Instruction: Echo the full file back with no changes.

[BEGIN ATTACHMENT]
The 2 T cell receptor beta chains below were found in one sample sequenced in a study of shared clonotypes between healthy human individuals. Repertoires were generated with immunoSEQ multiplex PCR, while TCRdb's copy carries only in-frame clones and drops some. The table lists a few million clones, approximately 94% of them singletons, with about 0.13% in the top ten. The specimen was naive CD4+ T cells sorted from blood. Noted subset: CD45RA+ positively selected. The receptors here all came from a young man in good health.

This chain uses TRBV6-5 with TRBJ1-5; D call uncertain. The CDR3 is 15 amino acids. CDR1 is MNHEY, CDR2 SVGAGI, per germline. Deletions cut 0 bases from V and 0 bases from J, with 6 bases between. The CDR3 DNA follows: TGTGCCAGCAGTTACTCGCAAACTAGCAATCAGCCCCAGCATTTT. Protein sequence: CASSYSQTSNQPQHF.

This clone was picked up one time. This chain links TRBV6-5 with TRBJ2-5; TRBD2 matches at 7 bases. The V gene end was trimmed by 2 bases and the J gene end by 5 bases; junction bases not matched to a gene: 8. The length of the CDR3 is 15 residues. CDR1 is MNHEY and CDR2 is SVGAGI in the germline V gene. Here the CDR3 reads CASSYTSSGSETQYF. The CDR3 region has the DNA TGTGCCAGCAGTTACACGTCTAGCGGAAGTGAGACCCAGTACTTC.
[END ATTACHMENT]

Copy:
The 2 T cell receptor beta chains below were found in one sample sequenced in a study of shared clonotypes between healthy human individuals. Repertoires were generated with immunoSEQ multiplex PCR, while TCRdb's copy carries only in-frame clones and drops some. The table lists a few million clones, approximately 94% of them singletons, with about 0.13% in the top ten. The specimen was naive CD4+ T cells sorted from blood. Noted subset: CD45RA+ positively selected. The receptors here all came from a young man in good health.

This chain uses TRBV6-5 with TRBJ1-5; D call uncertain. The CDR3 is 15 amino acids. CDR1 is MNHEY, CDR2 SVGAGI, per germline. Deletions cut 0 bases from V and 0 bases from J, with 6 bases between. The CDR3 DNA follows: TGTGCCAGCAGTTACTCGCAAACTAGCAATCAGCCCCAGCATTTT. Protein sequence: CASSYSQTSNQPQHF.

This clone was picked up one time. This chain links TRBV6-5 with TRBJ2-5; TRBD2 matches at 7 bases. The V gene end was trimmed by 2 bases and the J gene end by 5 bases; junction bases not matched to a gene: 8. The length of the CDR3 is 15 residues. CDR1 is MNHEY and CDR2 is SVGAGI in the germline V gene. Here the CDR3 reads CASSYTSSGSETQYF. The CDR3 region has the DNA TGTGCCAGCAGTTACACGTCTAGCGGAAGTGAGACCCAGTACTTC.